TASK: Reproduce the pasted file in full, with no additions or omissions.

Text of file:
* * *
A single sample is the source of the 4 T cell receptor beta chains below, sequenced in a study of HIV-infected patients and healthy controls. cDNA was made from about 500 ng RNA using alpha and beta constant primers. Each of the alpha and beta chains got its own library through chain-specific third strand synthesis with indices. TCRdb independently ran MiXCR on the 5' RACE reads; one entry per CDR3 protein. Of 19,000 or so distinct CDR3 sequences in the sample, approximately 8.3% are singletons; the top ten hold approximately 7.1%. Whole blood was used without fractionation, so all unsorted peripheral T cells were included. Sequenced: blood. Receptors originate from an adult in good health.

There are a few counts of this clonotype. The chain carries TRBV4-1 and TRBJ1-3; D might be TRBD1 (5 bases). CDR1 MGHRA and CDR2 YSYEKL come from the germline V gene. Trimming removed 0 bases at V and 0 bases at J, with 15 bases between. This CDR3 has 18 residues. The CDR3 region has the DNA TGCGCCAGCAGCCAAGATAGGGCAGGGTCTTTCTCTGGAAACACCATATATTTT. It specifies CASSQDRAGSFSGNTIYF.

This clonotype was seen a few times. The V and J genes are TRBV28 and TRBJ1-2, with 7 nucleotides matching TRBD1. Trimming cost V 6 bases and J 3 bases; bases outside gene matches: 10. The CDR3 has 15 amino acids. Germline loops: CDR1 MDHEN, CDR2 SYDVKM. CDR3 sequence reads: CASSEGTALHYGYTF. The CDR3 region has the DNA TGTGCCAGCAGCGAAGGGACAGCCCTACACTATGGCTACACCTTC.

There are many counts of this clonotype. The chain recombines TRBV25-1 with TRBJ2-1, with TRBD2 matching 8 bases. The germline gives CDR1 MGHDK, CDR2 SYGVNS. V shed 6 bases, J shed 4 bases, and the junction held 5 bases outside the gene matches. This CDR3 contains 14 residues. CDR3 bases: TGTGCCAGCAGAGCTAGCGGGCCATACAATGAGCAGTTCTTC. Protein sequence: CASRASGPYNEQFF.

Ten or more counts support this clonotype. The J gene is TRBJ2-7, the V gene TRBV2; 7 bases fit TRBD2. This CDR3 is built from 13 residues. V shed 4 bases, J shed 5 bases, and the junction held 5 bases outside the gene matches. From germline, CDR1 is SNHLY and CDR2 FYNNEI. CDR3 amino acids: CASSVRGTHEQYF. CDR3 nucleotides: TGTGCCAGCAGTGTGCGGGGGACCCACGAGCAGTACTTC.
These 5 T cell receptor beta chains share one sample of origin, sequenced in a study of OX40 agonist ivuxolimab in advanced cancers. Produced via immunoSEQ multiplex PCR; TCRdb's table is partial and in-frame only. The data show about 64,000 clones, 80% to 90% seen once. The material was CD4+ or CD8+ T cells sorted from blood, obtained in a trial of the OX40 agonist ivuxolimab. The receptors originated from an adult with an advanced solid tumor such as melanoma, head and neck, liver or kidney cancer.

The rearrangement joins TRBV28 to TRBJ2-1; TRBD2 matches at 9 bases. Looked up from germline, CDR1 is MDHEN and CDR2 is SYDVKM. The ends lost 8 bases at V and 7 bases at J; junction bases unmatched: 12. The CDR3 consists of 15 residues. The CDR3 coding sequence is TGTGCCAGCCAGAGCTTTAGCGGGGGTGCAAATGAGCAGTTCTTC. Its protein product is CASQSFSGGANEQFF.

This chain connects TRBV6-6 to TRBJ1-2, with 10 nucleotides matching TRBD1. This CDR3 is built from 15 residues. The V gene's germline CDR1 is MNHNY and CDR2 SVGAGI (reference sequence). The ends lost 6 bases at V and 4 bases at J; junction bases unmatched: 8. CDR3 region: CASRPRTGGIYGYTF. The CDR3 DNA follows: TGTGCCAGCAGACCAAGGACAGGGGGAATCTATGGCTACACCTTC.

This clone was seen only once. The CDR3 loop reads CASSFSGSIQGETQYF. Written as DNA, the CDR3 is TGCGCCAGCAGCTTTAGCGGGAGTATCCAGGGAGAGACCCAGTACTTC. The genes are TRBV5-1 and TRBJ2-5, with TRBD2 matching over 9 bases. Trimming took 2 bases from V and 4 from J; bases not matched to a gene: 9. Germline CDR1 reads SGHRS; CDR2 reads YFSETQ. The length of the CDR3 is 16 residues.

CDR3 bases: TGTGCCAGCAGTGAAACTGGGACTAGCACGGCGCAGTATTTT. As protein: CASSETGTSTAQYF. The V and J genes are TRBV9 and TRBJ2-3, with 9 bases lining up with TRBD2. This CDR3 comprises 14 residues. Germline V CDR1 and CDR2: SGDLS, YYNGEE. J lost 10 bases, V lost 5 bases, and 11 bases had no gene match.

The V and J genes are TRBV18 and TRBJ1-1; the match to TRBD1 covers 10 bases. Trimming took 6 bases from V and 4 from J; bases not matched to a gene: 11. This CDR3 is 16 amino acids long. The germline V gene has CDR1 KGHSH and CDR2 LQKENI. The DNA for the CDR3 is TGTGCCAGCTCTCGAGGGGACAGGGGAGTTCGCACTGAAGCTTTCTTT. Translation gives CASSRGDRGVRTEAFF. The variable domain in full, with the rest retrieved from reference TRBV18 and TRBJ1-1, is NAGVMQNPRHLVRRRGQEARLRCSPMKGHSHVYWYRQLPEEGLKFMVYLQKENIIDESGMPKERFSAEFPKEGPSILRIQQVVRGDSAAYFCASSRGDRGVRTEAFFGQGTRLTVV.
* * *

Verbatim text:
A single sample is the source of the 4 T cell receptor beta chains below, sequenced in a study of HIV-infected patients and healthy controls. cDNA was made from about 500 ng RNA using alpha and beta constant primers. Each of the alpha and beta chains got its own library through chain-specific third strand synthesis with indices. TCRdb independently ran MiXCR on the 5' RACE reads; one entry per CDR3 protein. Of 19,000 or so distinct CDR3 sequences in the sample, approximately 8.3% are singletons; the top ten hold approximately 7.1%. Whole blood was used without fractionation, so all unsorted peripheral T cells were included. Sequenced: blood. Receptors originate from an adult in good health.

There are a few counts of this clonotype. The chain carries TRBV4-1 and TRBJ1-3; D might be TRBD1 (5 bases). CDR1 MGHRA and CDR2 YSYEKL come from the germline V gene. Trimming removed 0 bases at V and 0 bases at J, with 15 bases between. This CDR3 has 18 residues. The CDR3 region has the DNA TGCGCCAGCAGCCAAGATAGGGCAGGGTCTTTCTCTGGAAACACCATATATTTT. It specifies CASSQDRAGSFSGNTIYF.

This clonotype was seen a few times. The V and J genes are TRBV28 and TRBJ1-2, with 7 nucleotides matching TRBD1. Trimming cost V 6 bases and J 3 bases; bases outside gene matches: 10. The CDR3 has 15 amino acids. Germline loops: CDR1 MDHEN, CDR2 SYDVKM. CDR3 sequence reads: CASSEGTALHYGYTF. The CDR3 region has the DNA TGTGCCAGCAGCGAAGGGACAGCCCTACACTATGGCTACACCTTC.

There are many counts of this clonotype. The chain recombines TRBV25-1 with TRBJ2-1, with TRBD2 matching 8 bases. The germline gives CDR1 MGHDK, CDR2 SYGVNS. V shed 6 bases, J shed 4 bases, and the junction held 5 bases outside the gene matches. This CDR3 contains 14 residues. CDR3 bases: TGTGCCAGCAGAGCTAGCGGGCCATACAATGAGCAGTTCTTC. Protein sequence: CASRASGPYNEQFF.

Ten or more counts support this clonotype. The J gene is TRBJ2-7, the V gene TRBV2; 7 bases fit TRBD2. This CDR3 is built from 13 residues. V shed 4 bases, J shed 5 bases, and the junction held 5 bases outside the gene matches. From germline, CDR1 is SNHLY and CDR2 FYNNEI. CDR3 amino acids: CASSVRGTHEQYF. CDR3 nucleotides: TGTGCCAGCAGTGTGCGGGGGACCCACGAGCAGTACTTC.
These 5 T cell receptor beta chains share one sample of origin, sequenced in a study of OX40 agonist ivuxolimab in advanced cancers. Produced via immunoSEQ multiplex PCR; TCRdb's table is partial and in-frame only. The data show about 64,000 clones, 80% to 90% seen once. The material was CD4+ or CD8+ T cells sorted from blood, obtained in a trial of the OX40 agonist ivuxolimab. The receptors originated from an adult with an advanced solid tumor such as melanoma, head and neck, liver or kidney cancer.

The rearrangement joins TRBV28 to TRBJ2-1; TRBD2 matches at 9 bases. Looked up from germline, CDR1 is MDHEN and CDR2 is SYDVKM. The ends lost 8 bases at V and 7 bases at J; junction bases unmatched: 12. The CDR3 consists of 15 residues. The CDR3 coding sequence is TGTGCCAGCCAGAGCTTTAGCGGGGGTGCAAATGAGCAGTTCTTC. Its protein product is CASQSFSGGANEQFF.

This chain connects TRBV6-6 to TRBJ1-2, with 10 nucleotides matching TRBD1. This CDR3 is built from 15 residues. The V gene's germline CDR1 is MNHNY and CDR2 SVGAGI (reference sequence). The ends lost 6 bases at V and 4 bases at J; junction bases unmatched: 8. CDR3 region: CASRPRTGGIYGYTF. The CDR3 DNA follows: TGTGCCAGCAGACCAAGGACAGGGGGAATCTATGGCTACACCTTC.

This clone was seen only once. The CDR3 loop reads CASSFSGSIQGETQYF. Written as DNA, the CDR3 is TGCGCCAGCAGCTTTAGCGGGAGTATCCAGGGAGAGACCCAGTACTTC. The genes are TRBV5-1 and TRBJ2-5, with TRBD2 matching over 9 bases. Trimming took 2 bases from V and 4 from J; bases not matched to a gene: 9. Germline CDR1 reads SGHRS; CDR2 reads YFSETQ. The length of the CDR3 is 16 residues.

CDR3 bases: TGTGCCAGCAGTGAAACTGGGACTAGCACGGCGCAGTATTTT. As protein: CASSETGTSTAQYF. The V and J genes are TRBV9 and TRBJ2-3, with 9 bases lining up with TRBD2. This CDR3 comprises 14 residues. Germline V CDR1 and CDR2: SGDLS, YYNGEE. J lost 10 bases, V lost 5 bases, and 11 bases had no gene match.

The V and J genes are TRBV18 and TRBJ1-1; the match to TRBD1 covers 10 bases. Trimming took 6 bases from V and 4 from J; bases not matched to a gene: 11. This CDR3 is 16 amino acids long. The germline V gene has CDR1 KGHSH and CDR2 LQKENI. The DNA for the CDR3 is TGTGCCAGCTCTCGAGGGGACAGGGGAGTTCGCACTGAAGCTTTCTTT. Translation gives CASSRGDRGVRTEAFF. The variable domain in full, with the rest retrieved from reference TRBV18 and TRBJ1-1, is NAGVMQNPRHLVRRRGQEARLRCSPMKGHSHVYWYRQLPEEGLKFMVYLQKENIIDESGMPKERFSAEFPKEGPSILRIQQVVRGDSAAYFCASSRGDRGVRTEAFFGQGTRLTVV.